Otherwise, someone, somewhere, will pounce.
It can get pretty ugly at times. Mean. Commenters, especially the anonymous ones, can be petty and brutal and unforgiving. But if today’s writers do their jobs, if what they do is well-researched, well-reported, well-written and thought out — which is, you know, kind of their job — well, that’s just better for everyone.
… and bad
Blogs are a big part of the business now. And like newspapers, like TV shows, like magazines and ex-girlfriends, there are good ones and bad ones. In fact, there are even different definitions of what a true blog is. Which, I guess, is both the charm and the curse of the blog. The rules, if there are any, are kind of sketchy. That’s kind of putting it nicely.
But I hate it when a blog steals others’ work. In some definitions, that’s what a blog is (or, in even more broad definitions, what it should be). These blogs snag huge sections of material from a post or an article on another site, drop a small link to the original in there, maybe lay a lame line or two of comment after it and — boom! — they’ve got themselves a post. Some content.
And I get it. That’s the Internet these days. Everybody steals everything. As long as you credit it, even in some tiny manner, that’s fine. That’s cool.
But, no. No. That’s not right, is it?
I mean, I really do get it. It’s one thing if a story’s breaking, you want to get the news out quickly, so you slap together a quick blog post, crediting the tweet or the post that broke the news. You’re informing your readers. All’s good. That part … fine. Sketchy, of course. But … fine.
I just don’t like seeing entire sections pulled from a feature article (over there) made into the guts of a blog post (over here). Even credited. Even commented on. It’s not right. It’s lazy.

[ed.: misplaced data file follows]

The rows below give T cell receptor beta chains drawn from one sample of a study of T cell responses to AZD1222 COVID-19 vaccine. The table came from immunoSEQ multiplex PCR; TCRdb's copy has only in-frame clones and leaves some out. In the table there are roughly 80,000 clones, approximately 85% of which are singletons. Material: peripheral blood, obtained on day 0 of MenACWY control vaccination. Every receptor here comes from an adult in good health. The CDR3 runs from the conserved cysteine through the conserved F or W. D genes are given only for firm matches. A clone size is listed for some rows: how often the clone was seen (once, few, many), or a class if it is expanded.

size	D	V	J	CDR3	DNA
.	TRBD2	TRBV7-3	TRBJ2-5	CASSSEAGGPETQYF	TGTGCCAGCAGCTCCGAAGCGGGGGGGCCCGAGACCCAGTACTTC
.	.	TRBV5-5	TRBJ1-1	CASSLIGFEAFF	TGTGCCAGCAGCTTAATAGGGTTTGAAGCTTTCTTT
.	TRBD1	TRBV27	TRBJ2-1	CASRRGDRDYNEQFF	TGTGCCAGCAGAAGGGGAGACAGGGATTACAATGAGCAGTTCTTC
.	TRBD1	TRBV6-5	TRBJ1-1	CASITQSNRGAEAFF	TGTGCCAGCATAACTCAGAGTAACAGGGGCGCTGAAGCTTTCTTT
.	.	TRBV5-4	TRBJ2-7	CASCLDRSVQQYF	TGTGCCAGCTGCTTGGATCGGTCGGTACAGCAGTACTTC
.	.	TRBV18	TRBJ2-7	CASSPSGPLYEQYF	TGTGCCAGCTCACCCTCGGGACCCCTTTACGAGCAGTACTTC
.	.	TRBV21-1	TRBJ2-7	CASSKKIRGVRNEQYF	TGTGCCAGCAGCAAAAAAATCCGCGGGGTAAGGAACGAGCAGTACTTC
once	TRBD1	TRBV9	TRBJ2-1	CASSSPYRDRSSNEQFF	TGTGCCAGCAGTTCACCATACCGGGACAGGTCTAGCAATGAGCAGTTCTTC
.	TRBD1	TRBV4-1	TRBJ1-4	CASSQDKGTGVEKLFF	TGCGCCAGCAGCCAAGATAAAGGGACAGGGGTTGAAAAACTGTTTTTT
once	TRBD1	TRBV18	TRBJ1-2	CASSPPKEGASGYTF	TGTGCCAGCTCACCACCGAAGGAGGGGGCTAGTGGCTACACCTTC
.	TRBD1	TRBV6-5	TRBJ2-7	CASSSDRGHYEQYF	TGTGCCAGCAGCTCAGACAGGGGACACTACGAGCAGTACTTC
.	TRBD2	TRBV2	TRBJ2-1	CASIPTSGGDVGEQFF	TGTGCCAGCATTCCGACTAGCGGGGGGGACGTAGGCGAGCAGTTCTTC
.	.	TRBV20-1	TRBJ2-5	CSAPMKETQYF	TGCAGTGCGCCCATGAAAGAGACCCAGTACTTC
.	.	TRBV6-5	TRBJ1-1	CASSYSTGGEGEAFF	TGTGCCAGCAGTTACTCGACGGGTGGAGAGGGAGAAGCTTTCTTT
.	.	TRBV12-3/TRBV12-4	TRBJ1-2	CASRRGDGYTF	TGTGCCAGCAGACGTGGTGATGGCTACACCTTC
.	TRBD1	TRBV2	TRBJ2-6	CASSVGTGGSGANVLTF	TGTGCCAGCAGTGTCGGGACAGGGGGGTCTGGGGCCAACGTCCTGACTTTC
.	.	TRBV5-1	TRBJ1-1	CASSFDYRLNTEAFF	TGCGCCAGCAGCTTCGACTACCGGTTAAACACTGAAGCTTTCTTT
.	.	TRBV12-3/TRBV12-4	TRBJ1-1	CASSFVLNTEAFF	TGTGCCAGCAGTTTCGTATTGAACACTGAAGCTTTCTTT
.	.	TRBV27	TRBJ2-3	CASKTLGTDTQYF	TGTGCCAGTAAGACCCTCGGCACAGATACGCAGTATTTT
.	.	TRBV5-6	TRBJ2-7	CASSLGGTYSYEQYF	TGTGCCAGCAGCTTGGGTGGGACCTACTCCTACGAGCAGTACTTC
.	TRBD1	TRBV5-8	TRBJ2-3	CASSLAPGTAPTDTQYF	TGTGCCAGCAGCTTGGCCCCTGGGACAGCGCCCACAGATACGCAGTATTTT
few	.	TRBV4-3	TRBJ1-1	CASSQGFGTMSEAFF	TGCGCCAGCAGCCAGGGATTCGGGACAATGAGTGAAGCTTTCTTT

Do your own damn work. Make a call. Crunch some numbers. Interview. Research.
Certainly, exceptions are allowed. (Remember, no rules!) Say, if an original story is so good that it just needs pointing out. If it’s led to a larger discussion that screams for more comments. If it sparks an idea for another take. Fine. Just go easy on how much of the original is being co-opted. Please.
The underlying problem is this: No matter how many links are stuck in a post, no matter how many hat tips, no matter how often the original is cited, most readers will remember where they saw it, not who wrote it. And that’s not right.
I remember, at the NBA All-Star Game a couple years ago, TNT’s Reggie Miller credited Bleacher Report for a big piece on Michael Jordan. Except, of course, that Wright Thompson snagged the exclusive interview for ESPN. Now, to be fair, Bleacher Report did everything by the rules (whatever rules there are) in crediting ESPN. Miller just didn’t realize it — like many readers don’t.